Where I’m going wrong

Or, “what I’ve learnt from cricketers.”

A side-effect of following a series that takes place entirely while I’m asleep is that I end up reading rather more cricketing ramblings than is strictly healthy. Good has come out of it, however, as it turns out that I have a major failing I need to address. We’re not talking about my tendency to go deeper than normal at third man or anything like that; it’s more basic. Here’s Shane Warne:

“To win 5-0 is a fantastic achievement by this group of guys. This team’s played some sensational cricket through the whole summer. England have played some good cricket at times too, but when the big moments came the Australian team stood up.”

Ricky Ponting elaborates: “For the guys to stand up, myself to get some runs and to feel I’ve led the side well has been enjoyable.”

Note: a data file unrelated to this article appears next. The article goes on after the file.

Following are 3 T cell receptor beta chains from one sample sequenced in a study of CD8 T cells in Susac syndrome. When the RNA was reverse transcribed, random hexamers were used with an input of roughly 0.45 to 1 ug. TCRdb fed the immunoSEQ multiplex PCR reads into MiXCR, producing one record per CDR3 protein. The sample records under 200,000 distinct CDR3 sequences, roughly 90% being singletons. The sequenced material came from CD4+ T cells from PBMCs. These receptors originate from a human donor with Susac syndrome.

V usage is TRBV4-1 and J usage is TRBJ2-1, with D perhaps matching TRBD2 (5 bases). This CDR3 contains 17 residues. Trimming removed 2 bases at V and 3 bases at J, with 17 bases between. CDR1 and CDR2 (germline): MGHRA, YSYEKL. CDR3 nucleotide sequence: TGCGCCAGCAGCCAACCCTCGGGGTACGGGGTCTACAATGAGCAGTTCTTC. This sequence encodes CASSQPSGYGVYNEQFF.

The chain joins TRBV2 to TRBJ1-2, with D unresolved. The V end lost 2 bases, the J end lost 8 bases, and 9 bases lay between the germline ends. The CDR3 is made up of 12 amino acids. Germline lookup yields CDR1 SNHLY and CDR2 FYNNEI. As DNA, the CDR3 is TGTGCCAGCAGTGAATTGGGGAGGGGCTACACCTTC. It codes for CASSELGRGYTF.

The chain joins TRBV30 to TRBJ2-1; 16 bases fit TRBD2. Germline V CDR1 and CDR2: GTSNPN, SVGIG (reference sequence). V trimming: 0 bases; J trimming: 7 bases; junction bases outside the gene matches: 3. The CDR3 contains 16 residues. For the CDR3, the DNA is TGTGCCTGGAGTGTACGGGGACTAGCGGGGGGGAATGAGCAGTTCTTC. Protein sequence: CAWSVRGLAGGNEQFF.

Even English cricketers are at it, as Ian Bell goes still further: “Every one of us needed to stand up and be counted. It was seriously important to do well here.”

You see where I’m going with this, and it’s not abuse of the reflexive pronoun. No, my problem is that I spend almost all of every day sitting down. Standing up is not part of my office repertoire, let alone pointless enumeration. At no time, moreover, do I ever feel tempted to put my hand up or come to the party. Standing up for no reason in an office just doesn’t work.

“What are you doing?”
“Standing up.”
“Uh, okay. Why?”
“Just because. Erm … would you mind counting me?”
“It’s sort of important. Please?”
“Er, okay… ‘one’.”
“Feel better?”
“Not really. Canapè?”

Goddamn cricketers.

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